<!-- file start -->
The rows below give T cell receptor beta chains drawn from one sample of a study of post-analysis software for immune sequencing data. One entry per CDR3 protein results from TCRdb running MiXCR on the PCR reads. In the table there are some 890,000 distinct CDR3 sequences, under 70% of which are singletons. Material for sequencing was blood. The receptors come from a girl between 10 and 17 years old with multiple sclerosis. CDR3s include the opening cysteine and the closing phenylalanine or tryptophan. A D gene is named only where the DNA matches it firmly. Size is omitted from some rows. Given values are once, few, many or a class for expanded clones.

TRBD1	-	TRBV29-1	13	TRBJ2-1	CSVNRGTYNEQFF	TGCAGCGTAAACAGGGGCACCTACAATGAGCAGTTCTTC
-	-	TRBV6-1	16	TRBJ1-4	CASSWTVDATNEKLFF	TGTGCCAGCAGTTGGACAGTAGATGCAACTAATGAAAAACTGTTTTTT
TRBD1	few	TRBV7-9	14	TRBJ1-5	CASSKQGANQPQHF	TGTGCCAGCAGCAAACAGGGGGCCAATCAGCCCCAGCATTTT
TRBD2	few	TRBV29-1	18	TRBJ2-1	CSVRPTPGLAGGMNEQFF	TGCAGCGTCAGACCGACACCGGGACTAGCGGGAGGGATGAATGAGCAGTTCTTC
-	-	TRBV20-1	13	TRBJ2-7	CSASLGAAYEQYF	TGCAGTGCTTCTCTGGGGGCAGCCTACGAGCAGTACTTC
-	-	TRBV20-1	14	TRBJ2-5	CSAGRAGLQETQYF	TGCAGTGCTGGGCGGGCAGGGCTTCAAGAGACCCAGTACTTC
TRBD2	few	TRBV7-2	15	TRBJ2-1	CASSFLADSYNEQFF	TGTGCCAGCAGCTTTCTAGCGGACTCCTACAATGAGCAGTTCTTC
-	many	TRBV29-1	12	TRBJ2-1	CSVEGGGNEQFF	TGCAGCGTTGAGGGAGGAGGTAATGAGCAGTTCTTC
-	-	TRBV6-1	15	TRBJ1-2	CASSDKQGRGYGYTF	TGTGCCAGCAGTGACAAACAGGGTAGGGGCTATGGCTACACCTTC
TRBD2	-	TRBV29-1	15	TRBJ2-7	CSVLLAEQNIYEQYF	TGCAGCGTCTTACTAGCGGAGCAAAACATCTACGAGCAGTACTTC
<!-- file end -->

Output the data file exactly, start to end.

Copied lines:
The rows below give T cell receptor beta chains drawn from one sample of a study of post-analysis software for immune sequencing data. One entry per CDR3 protein results from TCRdb running MiXCR on the PCR reads. In the table there are some 890,000 distinct CDR3 sequences, under 70% of which are singletons. Material for sequencing was blood. The receptors come from a girl between 10 and 17 years old with multiple sclerosis. CDR3s include the opening cysteine and the closing phenylalanine or tryptophan. A D gene is named only where the DNA matches it firmly. Size is omitted from some rows. Given values are once, few, many or a class for expanded clones.

TRBD1	-	TRBV29-1	13	TRBJ2-1	CSVNRGTYNEQFF	TGCAGCGTAAACAGGGGCACCTACAATGAGCAGTTCTTC
-	-	TRBV6-1	16	TRBJ1-4	CASSWTVDATNEKLFF	TGTGCCAGCAGTTGGACAGTAGATGCAACTAATGAAAAACTGTTTTTT
TRBD1	few	TRBV7-9	14	TRBJ1-5	CASSKQGANQPQHF	TGTGCCAGCAGCAAACAGGGGGCCAATCAGCCCCAGCATTTT
TRBD2	few	TRBV29-1	18	TRBJ2-1	CSVRPTPGLAGGMNEQFF	TGCAGCGTCAGACCGACACCGGGACTAGCGGGAGGGATGAATGAGCAGTTCTTC
-	-	TRBV20-1	13	TRBJ2-7	CSASLGAAYEQYF	TGCAGTGCTTCTCTGGGGGCAGCCTACGAGCAGTACTTC
-	-	TRBV20-1	14	TRBJ2-5	CSAGRAGLQETQYF	TGCAGTGCTGGGCGGGCAGGGCTTCAAGAGACCCAGTACTTC
TRBD2	few	TRBV7-2	15	TRBJ2-1	CASSFLADSYNEQFF	TGTGCCAGCAGCTTTCTAGCGGACTCCTACAATGAGCAGTTCTTC
-	many	TRBV29-1	12	TRBJ2-1	CSVEGGGNEQFF	TGCAGCGTTGAGGGAGGAGGTAATGAGCAGTTCTTC
-	-	TRBV6-1	15	TRBJ1-2	CASSDKQGRGYGYTF	TGTGCCAGCAGTGACAAACAGGGTAGGGGCTATGGCTACACCTTC
TRBD2	-	TRBV29-1	15	TRBJ2-7	CSVLLAEQNIYEQYF	TGCAGCGTCTTACTAGCGGAGCAAAACATCTACGAGCAGTACTTC